Next, add a scoop of meat — a little more than a tablespoon to the middle of the shell and spread it all around. You'll probably end up with a bit more than Taco Bell uses, but that's fine. Taco Bell's meat to bean ratio is "a lot of bean to little meat" — we're not going to alter it too much by giving this a little extra beef.

The top layer

The bottom is now complete.  Place the first tortilla shell we cooked right back on top of that and put down a layer of sauce. You want the shell to be pretty much covered as you would a real pizza, so don't take it to the outside edge, but leave a crust to grab on to.  

Add the cheese mix to the top, liberally spreading it on top evenly. Finally, the diced tomatoes — and we've built a Mexican pizza! There's one extra step to make this perfect; melt the cheese. A microwave seems like a logical step here, but if you do that it'll soften the shell too much and make this a floppy mess. Assuming you don't have a salamander in your kitchen, we need a quick way to achieve a gooey top. Take a pan lid and wet it —- not sopping wet but just enough moisture on there to create steam when heated — and put it on top of the pan and set a timer for three minutes. That will give us just enough melty goodness to make this perfect.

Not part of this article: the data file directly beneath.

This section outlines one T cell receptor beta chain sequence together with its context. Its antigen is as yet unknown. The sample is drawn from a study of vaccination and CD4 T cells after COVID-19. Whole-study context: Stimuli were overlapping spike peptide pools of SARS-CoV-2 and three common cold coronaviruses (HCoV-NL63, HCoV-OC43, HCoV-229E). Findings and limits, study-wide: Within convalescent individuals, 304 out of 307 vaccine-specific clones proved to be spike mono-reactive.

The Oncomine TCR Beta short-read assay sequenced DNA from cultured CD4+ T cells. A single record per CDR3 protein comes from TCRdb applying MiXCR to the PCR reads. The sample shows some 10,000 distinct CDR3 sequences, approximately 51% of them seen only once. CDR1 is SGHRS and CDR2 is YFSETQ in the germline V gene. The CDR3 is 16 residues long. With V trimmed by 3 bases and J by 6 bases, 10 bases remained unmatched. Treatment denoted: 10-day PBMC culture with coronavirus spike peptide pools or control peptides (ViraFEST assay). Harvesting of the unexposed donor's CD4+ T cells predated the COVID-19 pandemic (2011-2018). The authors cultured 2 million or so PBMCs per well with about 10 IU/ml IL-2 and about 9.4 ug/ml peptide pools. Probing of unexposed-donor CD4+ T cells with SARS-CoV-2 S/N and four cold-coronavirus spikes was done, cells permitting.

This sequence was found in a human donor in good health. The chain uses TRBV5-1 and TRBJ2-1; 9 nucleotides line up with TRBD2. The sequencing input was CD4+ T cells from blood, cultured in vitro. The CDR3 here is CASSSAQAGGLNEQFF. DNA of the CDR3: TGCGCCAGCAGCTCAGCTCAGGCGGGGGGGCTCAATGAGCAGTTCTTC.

The cut

After we've reached perfect melty-ness on top, remove to a cutting board and quarter it. Of course, The Mexican Pizza didn't always come cut, and back in the day you were left to your spork skills to actually cut it, so if you want to go old school traditional, skip the cut. For the rest of us, break out the pizza cutter and cut the pizza.

How close are we?

The meat still tastes just like Taco Bell, but the thing that makes this a twin the original is the  sauce, which tastes just like it. The layering makes all the flavors come together, and you'll be hard -pressed to notice a difference between the real thing and this. Now, let's not kid ourselves; the Taco Bell Mexican Pizza sauce is darker, but I'm telling you, this flavor is right there, the only difference is the color.